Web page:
Floral arrangements can appear either formal or casual based on the container you choose. To keep your gathering casual, consider mixing cut flowers in repurposed vessels with those in glass vases. Here, the juxtaposition of a formal globe vase next to a vintage nickel pitcher strikes the perfect balance of unexpected and chic.
White paneling surrounds this room with a crisp, clean backdrop for pops of color in the furnishings. Symmetry is key in this space with streamlined furniture arranged around the focal mantel and wall-mounted television. Accent colors, chartreuse and soft lavender, are used for sophisticated pops of color in small benches, flowers and accent pillows. A whitewashed sculptural console is placed behind the sofa to smoothly transition from the foyer.
African daises like ‘Soprano’ are better for pressing than very full daises. Layer the flowers between sheets of blotting paper and flatten them under books or bricks for a week or two, or dry them in a box filled with desiccant. Use your pressed daises in crafts or frames; dried daises that retain their shape are pretty in floral arrangements or wreaths.
Carnations are one of the most readily available and affordable flowers found at supermarkets from coast to coast. Give them a stylish upgrade by arranging them ombre style. To do so, pick up three different shades of the same color carnation, cut them to size so that they sit low around the perimeter of the vessel, then graduate from one color to another.
The sitting room of this Point Lorna, California, villa home features a central fireplace under a hearth lined with cylindrical vases. The vases' curved edges complement overhead lighting; rings of minimalist candelabras mounted with lanterns hang down. Below, a low marble coffee table is arranged with lavender flowers and candles, the flora complementing decorative pillows on four plush wingback chairs which fill the room.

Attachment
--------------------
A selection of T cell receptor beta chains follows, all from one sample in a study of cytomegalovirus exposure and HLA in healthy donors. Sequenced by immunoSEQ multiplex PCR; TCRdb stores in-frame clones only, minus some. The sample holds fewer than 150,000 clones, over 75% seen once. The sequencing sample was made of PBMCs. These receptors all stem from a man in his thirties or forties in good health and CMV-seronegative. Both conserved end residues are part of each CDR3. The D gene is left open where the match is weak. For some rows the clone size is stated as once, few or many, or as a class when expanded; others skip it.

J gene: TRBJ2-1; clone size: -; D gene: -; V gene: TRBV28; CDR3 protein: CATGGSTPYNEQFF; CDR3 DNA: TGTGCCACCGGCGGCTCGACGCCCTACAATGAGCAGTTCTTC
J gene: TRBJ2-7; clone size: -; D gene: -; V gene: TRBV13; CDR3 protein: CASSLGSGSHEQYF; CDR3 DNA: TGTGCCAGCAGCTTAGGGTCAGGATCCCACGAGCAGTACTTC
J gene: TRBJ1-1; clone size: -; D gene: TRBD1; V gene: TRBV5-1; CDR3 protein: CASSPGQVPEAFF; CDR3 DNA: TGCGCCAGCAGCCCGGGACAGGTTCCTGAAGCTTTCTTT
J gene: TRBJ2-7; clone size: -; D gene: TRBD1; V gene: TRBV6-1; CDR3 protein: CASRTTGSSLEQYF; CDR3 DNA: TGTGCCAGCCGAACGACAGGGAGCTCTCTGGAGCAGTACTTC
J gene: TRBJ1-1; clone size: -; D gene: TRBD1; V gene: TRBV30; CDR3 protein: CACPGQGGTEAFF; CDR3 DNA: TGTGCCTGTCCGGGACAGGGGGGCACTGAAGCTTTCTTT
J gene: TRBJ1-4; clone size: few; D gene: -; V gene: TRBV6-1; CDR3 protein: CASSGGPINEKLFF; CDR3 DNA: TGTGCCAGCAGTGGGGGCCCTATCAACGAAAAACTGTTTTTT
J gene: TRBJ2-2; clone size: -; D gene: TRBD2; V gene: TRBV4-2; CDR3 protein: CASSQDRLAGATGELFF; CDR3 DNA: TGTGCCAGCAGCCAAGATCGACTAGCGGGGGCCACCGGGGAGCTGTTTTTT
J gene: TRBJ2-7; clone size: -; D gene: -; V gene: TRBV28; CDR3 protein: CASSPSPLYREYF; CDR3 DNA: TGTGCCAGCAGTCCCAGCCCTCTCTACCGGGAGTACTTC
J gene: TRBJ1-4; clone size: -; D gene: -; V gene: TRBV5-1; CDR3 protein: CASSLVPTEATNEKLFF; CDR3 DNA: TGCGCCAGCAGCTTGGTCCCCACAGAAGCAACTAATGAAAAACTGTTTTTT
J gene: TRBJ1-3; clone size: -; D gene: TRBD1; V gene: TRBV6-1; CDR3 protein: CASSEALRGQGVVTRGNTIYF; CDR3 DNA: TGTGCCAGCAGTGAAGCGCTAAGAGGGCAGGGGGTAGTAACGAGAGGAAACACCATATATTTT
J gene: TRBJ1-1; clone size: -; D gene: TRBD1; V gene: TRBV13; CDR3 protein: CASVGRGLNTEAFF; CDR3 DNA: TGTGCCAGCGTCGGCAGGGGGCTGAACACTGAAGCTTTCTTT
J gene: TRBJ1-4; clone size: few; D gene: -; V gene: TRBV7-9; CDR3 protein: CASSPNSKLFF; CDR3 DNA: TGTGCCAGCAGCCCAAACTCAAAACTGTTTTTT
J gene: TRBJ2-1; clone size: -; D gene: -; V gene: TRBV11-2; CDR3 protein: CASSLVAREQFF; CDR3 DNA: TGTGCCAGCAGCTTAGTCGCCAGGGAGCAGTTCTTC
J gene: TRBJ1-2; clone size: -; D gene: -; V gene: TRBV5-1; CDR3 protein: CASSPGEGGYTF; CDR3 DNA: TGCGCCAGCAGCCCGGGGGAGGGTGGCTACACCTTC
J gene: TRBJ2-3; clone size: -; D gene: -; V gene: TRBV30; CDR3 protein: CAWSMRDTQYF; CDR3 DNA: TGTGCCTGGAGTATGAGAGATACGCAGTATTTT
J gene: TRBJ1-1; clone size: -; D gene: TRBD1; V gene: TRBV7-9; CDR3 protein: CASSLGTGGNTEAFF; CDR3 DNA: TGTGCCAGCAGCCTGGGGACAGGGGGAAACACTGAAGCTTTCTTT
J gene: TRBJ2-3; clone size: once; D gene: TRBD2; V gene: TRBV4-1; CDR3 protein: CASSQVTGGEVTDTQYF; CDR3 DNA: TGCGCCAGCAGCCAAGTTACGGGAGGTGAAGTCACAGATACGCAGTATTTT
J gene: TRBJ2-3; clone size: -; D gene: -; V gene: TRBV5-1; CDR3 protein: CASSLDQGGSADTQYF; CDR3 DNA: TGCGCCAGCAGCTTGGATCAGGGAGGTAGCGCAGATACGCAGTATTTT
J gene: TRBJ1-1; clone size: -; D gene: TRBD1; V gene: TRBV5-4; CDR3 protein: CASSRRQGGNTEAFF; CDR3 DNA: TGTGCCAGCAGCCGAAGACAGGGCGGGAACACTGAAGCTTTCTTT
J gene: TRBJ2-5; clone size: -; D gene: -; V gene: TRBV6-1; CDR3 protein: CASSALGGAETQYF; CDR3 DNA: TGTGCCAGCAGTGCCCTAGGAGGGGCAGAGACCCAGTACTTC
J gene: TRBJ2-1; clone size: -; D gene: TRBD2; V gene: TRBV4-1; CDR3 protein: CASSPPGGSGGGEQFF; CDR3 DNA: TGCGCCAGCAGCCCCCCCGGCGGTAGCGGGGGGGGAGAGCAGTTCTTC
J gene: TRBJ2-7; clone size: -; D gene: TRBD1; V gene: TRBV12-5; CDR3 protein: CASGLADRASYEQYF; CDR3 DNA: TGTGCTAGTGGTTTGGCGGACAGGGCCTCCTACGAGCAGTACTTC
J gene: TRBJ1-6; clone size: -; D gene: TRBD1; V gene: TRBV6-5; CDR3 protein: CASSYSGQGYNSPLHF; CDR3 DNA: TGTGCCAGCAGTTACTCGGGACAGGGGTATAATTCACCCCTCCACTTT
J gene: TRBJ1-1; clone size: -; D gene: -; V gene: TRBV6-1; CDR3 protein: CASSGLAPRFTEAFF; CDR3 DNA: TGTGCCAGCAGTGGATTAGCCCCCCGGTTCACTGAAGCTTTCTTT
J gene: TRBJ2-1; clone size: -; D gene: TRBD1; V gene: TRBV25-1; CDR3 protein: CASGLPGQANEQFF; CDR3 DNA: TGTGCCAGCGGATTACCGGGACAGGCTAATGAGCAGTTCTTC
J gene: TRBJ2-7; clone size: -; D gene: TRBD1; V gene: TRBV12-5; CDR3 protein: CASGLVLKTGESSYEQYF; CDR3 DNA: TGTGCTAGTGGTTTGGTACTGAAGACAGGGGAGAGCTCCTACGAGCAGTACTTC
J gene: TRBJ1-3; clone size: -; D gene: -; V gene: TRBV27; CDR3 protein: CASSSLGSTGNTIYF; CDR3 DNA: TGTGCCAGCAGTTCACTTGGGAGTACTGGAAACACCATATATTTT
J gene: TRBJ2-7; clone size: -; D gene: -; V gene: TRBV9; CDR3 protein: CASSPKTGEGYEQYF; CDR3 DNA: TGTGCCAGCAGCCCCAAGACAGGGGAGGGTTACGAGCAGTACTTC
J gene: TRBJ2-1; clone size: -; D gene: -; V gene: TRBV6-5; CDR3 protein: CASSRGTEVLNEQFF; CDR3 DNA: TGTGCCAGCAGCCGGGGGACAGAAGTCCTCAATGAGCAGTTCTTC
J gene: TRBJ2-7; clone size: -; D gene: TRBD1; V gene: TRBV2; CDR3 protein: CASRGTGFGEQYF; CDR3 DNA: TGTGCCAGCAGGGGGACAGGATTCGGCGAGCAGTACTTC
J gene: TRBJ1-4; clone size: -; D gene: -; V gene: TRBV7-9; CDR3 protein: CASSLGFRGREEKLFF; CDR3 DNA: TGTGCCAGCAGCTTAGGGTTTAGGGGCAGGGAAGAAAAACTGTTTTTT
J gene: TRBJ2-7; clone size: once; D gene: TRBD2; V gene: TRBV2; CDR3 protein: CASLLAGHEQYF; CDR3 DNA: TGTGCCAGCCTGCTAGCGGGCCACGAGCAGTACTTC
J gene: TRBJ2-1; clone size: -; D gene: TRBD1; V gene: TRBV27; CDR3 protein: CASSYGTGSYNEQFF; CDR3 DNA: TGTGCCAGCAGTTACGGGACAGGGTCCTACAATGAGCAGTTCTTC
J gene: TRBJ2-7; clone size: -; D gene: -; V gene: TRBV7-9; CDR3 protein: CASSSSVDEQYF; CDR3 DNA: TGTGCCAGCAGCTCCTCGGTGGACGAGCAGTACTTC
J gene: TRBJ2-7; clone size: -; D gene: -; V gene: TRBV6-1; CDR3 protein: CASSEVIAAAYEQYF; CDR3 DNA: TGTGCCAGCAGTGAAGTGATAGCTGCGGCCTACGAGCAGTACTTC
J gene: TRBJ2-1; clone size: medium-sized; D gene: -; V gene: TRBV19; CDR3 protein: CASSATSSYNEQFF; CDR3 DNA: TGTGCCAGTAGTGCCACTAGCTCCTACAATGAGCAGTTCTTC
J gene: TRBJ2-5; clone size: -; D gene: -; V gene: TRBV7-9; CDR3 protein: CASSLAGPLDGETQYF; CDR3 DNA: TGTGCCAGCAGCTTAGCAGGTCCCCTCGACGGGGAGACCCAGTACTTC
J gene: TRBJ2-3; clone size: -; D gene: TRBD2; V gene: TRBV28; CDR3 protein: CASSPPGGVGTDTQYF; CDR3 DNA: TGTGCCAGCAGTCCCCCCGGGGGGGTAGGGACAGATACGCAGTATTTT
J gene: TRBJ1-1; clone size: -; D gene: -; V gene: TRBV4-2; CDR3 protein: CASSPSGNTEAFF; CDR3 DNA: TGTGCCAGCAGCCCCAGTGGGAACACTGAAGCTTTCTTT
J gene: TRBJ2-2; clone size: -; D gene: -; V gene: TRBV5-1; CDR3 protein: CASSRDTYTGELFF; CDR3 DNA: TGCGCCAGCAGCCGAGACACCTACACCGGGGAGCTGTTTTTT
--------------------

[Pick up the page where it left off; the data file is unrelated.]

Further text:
Staged homes are almost always graced with fresh flowers and pricey orchid arrangements, but you can get a similar effect simply by raiding your yard. Budding magnolia clippings or unfurling fern fronds herald the arrival of spring, summer blooms add splashes of cheerful color, blazing fall foliage warms up your decor on chilly autumn days and holly branches heavy with berries look smashing in winter.
Why not put that quirky collection to good use? Whether you collected marbles as a child or accumulate corks as an adult, either can be used as a vase filler for a floral centerpiece. Find a large, clear hurricane or vase, fill two-thirds full with corks,then arrange your favorite seasonal flowers for a simple and unique centerpiece.
Individual blossoms on the flower spike of gas plant appear to have eyelashes, thanks to long, curling stamens. Gas plant offers a long flower season, from late spring through midsummer, and you can find varieties with blooms in shades of lavender, pink and red. Once flowers fade, seedpods form that linger into early winter and make a nice addition to autumn arrangements. Site this perennial where you want it (full sun is best), because it doesn’t transplant easily. Small seedlings tend to form around the mother plant, and those can be moved with little fuss. Deer- and rabbit-resistant plants grow 28 to 32 inches tall by 18 to 24 inches wide. Hardy in Zones 3-7. Good vase companions for gas plant: bearded iris, peony, bee balm and lady’s mantle.
Summer-flowering larkspurs are lovely in dried arrangements. Cut the stems just before the blooms are completely open and strip away the leaves. Then tie the stems together and hang them upside down from a coat hanger, hook or clothesline to air-dry for a few weeks. Keep them out of the sun and make sure they have good air circulation. If there’s a lot of moisture in the room, you may need to use a dehumidifier to help prevent mold and mildew. Shown here: 'Guardian Lavender' (Delphinum elatum).